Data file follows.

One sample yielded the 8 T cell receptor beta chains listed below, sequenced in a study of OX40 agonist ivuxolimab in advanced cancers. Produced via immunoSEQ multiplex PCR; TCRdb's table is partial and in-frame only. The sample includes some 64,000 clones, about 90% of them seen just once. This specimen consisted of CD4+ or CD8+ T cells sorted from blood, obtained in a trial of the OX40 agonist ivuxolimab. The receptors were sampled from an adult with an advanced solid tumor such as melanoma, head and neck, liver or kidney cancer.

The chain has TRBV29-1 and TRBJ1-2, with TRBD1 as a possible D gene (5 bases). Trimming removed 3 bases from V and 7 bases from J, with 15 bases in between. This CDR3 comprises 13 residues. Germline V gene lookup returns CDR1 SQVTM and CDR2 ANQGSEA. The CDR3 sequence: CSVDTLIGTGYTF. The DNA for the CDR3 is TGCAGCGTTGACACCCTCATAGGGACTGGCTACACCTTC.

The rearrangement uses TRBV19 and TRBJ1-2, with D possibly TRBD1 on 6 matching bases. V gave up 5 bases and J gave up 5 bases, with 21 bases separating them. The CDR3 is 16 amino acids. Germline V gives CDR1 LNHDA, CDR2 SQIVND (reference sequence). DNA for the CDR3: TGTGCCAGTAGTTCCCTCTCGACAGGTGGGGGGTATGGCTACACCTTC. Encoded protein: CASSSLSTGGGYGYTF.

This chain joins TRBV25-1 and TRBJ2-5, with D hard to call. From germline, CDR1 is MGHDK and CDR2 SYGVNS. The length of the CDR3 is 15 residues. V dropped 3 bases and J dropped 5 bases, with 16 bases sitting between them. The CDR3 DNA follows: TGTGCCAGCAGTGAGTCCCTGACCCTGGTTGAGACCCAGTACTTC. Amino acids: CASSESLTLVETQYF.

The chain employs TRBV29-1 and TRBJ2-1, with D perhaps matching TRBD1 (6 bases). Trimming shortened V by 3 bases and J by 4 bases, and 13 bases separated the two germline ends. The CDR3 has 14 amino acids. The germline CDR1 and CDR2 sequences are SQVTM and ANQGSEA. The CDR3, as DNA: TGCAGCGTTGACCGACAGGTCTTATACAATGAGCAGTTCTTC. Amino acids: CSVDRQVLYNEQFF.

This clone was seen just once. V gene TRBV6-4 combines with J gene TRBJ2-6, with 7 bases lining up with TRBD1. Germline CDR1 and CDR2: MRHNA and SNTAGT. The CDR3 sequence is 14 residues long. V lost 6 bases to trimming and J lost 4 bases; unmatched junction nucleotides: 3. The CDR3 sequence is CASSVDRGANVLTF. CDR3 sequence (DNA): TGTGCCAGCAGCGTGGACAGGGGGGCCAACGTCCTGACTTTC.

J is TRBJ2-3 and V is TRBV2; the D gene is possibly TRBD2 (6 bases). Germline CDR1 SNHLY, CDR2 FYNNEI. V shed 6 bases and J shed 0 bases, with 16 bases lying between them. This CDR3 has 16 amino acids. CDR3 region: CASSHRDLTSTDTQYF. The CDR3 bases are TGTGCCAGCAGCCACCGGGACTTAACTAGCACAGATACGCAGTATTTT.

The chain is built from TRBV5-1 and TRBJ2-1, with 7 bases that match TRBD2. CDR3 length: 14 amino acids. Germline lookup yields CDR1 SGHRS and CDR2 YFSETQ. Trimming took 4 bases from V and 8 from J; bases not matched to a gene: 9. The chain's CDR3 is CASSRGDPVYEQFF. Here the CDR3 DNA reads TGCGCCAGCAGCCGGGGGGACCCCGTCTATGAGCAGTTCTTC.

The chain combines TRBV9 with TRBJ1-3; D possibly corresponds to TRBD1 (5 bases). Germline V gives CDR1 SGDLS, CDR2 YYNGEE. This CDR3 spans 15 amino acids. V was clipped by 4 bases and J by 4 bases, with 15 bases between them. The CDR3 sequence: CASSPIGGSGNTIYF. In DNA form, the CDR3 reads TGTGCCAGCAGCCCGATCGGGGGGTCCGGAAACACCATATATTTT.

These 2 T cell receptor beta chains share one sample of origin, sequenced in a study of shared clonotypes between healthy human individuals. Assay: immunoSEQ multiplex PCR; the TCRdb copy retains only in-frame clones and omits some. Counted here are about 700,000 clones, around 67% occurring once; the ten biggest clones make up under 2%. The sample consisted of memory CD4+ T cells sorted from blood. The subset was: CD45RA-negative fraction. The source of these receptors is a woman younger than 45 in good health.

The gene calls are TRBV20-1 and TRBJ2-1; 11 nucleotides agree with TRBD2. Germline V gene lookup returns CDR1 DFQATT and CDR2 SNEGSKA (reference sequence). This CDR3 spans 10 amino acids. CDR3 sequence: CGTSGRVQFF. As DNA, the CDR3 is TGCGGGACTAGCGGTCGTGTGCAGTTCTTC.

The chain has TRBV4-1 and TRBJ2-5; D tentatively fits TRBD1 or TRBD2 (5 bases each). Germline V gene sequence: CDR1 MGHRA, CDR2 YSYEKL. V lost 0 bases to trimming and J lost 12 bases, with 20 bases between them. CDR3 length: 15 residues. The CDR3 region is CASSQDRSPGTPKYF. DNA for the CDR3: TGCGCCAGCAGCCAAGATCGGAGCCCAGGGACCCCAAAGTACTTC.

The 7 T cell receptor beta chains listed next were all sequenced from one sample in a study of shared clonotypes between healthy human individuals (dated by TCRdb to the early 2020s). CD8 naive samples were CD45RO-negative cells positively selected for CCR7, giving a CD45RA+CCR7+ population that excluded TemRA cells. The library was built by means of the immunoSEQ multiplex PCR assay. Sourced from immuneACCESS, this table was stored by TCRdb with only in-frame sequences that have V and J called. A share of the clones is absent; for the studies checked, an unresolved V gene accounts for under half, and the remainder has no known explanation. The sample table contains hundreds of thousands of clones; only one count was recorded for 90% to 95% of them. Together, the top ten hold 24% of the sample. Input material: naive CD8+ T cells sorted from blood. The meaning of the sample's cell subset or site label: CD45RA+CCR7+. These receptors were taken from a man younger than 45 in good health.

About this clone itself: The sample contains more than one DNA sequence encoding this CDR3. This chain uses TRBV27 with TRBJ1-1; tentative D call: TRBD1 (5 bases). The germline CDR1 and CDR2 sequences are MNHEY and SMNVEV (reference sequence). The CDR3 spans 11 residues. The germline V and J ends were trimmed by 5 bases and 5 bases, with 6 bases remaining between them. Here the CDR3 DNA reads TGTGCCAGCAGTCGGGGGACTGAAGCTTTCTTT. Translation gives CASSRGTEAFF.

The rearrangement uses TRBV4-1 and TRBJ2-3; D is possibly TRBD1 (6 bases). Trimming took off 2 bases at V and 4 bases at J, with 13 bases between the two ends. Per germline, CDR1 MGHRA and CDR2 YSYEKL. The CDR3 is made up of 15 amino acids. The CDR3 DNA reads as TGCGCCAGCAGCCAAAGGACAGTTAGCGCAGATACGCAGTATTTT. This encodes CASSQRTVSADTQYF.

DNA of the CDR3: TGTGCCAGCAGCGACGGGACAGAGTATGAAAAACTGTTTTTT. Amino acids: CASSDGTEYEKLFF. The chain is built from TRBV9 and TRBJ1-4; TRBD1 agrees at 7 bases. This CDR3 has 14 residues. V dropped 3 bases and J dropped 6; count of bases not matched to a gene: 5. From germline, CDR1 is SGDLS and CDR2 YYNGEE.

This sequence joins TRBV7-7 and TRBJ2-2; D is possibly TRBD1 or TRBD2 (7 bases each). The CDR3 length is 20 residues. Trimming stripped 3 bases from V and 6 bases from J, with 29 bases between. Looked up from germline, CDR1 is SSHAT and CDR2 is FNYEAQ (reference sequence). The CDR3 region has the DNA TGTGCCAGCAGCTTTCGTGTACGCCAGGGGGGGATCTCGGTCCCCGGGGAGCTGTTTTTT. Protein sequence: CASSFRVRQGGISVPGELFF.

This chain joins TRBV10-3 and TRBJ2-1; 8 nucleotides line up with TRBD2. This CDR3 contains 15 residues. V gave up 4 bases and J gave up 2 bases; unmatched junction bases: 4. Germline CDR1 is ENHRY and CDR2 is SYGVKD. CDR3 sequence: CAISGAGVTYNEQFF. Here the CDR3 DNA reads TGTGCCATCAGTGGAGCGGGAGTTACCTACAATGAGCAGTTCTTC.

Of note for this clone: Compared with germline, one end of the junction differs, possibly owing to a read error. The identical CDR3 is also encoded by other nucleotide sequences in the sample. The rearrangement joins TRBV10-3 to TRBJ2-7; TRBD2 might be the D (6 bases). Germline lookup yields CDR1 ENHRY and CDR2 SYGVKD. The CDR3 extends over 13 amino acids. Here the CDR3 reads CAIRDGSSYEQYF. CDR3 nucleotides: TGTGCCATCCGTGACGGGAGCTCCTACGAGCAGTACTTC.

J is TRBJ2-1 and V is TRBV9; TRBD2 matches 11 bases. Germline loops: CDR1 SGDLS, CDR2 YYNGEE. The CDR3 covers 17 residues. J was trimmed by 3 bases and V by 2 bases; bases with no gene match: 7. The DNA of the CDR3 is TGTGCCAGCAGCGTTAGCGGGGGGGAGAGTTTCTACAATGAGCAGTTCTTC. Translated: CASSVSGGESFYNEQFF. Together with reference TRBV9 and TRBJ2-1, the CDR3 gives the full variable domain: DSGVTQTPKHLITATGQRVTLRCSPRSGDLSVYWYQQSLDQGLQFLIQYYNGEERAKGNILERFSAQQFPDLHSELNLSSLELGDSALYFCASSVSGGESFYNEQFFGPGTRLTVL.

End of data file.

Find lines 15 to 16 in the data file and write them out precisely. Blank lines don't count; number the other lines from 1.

The rearrangement uses TRBV4-1 and TRBJ2-3; D is possibly TRBD1 (6 bases). Trimming took off 2 bases at V and 4 bases at J, with 13 bases between the two ends. Per germline, CDR1 MGHRA and CDR2 YSYEKL. The CDR3 is made up of 15 amino acids. The CDR3 DNA reads as TGCGCCAGCAGCCAAAGGACAGTTAGCGCAGATACGCAGTATTTT. This encodes CASSQRTVSADTQYF.

DNA of the CDR3: TGTGCCAGCAGCGACGGGACAGAGTATGAAAAACTGTTTTTT. Amino acids: CASSDGTEYEKLFF. The chain is built from TRBV9 and TRBJ1-4; TRBD1 agrees at 7 bases. This CDR3 has 14 residues. V dropped 3 bases and J dropped 6; count of bases not matched to a gene: 5. From germline, CDR1 is SGDLS and CDR2 YYNGEE.